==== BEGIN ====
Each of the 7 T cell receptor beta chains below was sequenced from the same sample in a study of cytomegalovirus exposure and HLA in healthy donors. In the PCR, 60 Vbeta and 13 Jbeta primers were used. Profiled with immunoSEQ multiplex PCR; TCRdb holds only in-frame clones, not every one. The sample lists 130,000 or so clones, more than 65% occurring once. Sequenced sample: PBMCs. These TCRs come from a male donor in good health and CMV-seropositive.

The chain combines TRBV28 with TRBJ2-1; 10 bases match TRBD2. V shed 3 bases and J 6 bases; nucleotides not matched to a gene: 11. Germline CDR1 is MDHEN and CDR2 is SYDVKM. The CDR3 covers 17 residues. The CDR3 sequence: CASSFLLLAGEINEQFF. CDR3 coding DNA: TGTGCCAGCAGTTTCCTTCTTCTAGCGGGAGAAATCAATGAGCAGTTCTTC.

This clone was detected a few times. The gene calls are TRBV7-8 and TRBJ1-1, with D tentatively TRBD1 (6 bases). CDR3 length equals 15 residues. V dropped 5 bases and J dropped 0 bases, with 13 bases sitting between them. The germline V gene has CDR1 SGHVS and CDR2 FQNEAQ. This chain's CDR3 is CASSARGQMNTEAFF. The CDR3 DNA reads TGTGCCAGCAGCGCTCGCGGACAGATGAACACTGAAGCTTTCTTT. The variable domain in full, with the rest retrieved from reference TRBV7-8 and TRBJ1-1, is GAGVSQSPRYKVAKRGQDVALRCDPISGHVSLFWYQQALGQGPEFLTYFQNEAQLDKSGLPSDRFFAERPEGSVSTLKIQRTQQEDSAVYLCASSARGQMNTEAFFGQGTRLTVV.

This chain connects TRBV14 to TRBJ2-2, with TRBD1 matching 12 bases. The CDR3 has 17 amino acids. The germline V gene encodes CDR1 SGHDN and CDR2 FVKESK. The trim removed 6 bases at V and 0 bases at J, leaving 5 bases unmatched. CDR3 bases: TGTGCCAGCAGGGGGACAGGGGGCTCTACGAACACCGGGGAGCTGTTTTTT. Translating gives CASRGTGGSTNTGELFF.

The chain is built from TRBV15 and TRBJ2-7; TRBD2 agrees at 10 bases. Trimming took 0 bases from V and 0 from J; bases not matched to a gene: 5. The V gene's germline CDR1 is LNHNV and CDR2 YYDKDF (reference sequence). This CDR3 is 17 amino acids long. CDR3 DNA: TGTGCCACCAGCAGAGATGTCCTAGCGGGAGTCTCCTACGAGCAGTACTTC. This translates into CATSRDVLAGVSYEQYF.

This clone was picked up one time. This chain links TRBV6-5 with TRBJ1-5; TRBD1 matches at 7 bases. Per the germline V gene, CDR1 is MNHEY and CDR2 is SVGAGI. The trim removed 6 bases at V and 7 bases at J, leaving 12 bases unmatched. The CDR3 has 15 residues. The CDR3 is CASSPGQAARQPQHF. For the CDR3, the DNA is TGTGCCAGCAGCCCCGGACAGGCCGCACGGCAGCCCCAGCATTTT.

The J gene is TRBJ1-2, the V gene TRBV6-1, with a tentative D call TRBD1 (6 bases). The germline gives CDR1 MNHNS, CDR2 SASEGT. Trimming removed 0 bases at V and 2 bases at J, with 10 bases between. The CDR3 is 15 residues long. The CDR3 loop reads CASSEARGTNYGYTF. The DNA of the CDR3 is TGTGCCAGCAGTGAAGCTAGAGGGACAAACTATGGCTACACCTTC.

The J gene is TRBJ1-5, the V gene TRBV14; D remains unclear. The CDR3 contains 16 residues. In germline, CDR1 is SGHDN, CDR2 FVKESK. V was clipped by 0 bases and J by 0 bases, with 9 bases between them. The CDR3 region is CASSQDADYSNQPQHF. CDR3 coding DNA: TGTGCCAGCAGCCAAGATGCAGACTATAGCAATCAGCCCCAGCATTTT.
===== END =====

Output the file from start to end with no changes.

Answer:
Each of the 7 T cell receptor beta chains below was sequenced from the same sample in a study of cytomegalovirus exposure and HLA in healthy donors. In the PCR, 60 Vbeta and 13 Jbeta primers were used. Profiled with immunoSEQ multiplex PCR; TCRdb holds only in-frame clones, not every one. The sample lists 130,000 or so clones, more than 65% occurring once. Sequenced sample: PBMCs. These TCRs come from a male donor in good health and CMV-seropositive.

The chain combines TRBV28 with TRBJ2-1; 10 bases match TRBD2. V shed 3 bases and J 6 bases; nucleotides not matched to a gene: 11. Germline CDR1 is MDHEN and CDR2 is SYDVKM. The CDR3 covers 17 residues. The CDR3 sequence: CASSFLLLAGEINEQFF. CDR3 coding DNA: TGTGCCAGCAGTTTCCTTCTTCTAGCGGGAGAAATCAATGAGCAGTTCTTC.

This clone was detected a few times. The gene calls are TRBV7-8 and TRBJ1-1, with D tentatively TRBD1 (6 bases). CDR3 length equals 15 residues. V dropped 5 bases and J dropped 0 bases, with 13 bases sitting between them. The germline V gene has CDR1 SGHVS and CDR2 FQNEAQ. This chain's CDR3 is CASSARGQMNTEAFF. The CDR3 DNA reads TGTGCCAGCAGCGCTCGCGGACAGATGAACACTGAAGCTTTCTTT. The variable domain in full, with the rest retrieved from reference TRBV7-8 and TRBJ1-1, is GAGVSQSPRYKVAKRGQDVALRCDPISGHVSLFWYQQALGQGPEFLTYFQNEAQLDKSGLPSDRFFAERPEGSVSTLKIQRTQQEDSAVYLCASSARGQMNTEAFFGQGTRLTVV.

This chain connects TRBV14 to TRBJ2-2, with TRBD1 matching 12 bases. The CDR3 has 17 amino acids. The germline V gene encodes CDR1 SGHDN and CDR2 FVKESK. The trim removed 6 bases at V and 0 bases at J, leaving 5 bases unmatched. CDR3 bases: TGTGCCAGCAGGGGGACAGGGGGCTCTACGAACACCGGGGAGCTGTTTTTT. Translating gives CASRGTGGSTNTGELFF.

The chain is built from TRBV15 and TRBJ2-7; TRBD2 agrees at 10 bases. Trimming took 0 bases from V and 0 from J; bases not matched to a gene: 5. The V gene's germline CDR1 is LNHNV and CDR2 YYDKDF (reference sequence). This CDR3 is 17 amino acids long. CDR3 DNA: TGTGCCACCAGCAGAGATGTCCTAGCGGGAGTCTCCTACGAGCAGTACTTC. This translates into CATSRDVLAGVSYEQYF.

This clone was picked up one time. This chain links TRBV6-5 with TRBJ1-5; TRBD1 matches at 7 bases. Per the germline V gene, CDR1 is MNHEY and CDR2 is SVGAGI. The trim removed 6 bases at V and 7 bases at J, leaving 12 bases unmatched. The CDR3 has 15 residues. The CDR3 is CASSPGQAARQPQHF. For the CDR3, the DNA is TGTGCCAGCAGCCCCGGACAGGCCGCACGGCAGCCCCAGCATTTT.

The J gene is TRBJ1-2, the V gene TRBV6-1, with a tentative D call TRBD1 (6 bases). The germline gives CDR1 MNHNS, CDR2 SASEGT. Trimming removed 0 bases at V and 2 bases at J, with 10 bases between. The CDR3 is 15 residues long. The CDR3 loop reads CASSEARGTNYGYTF. The DNA of the CDR3 is TGTGCCAGCAGTGAAGCTAGAGGGACAAACTATGGCTACACCTTC.

The J gene is TRBJ1-5, the V gene TRBV14; D remains unclear. The CDR3 contains 16 residues. In germline, CDR1 is SGHDN, CDR2 FVKESK. V was clipped by 0 bases and J by 0 bases, with 9 bases between them. The CDR3 region is CASSQDADYSNQPQHF. CDR3 coding DNA: TGTGCCAGCAGCCAAGATGCAGACTATAGCAATCAGCCCCAGCATTTT.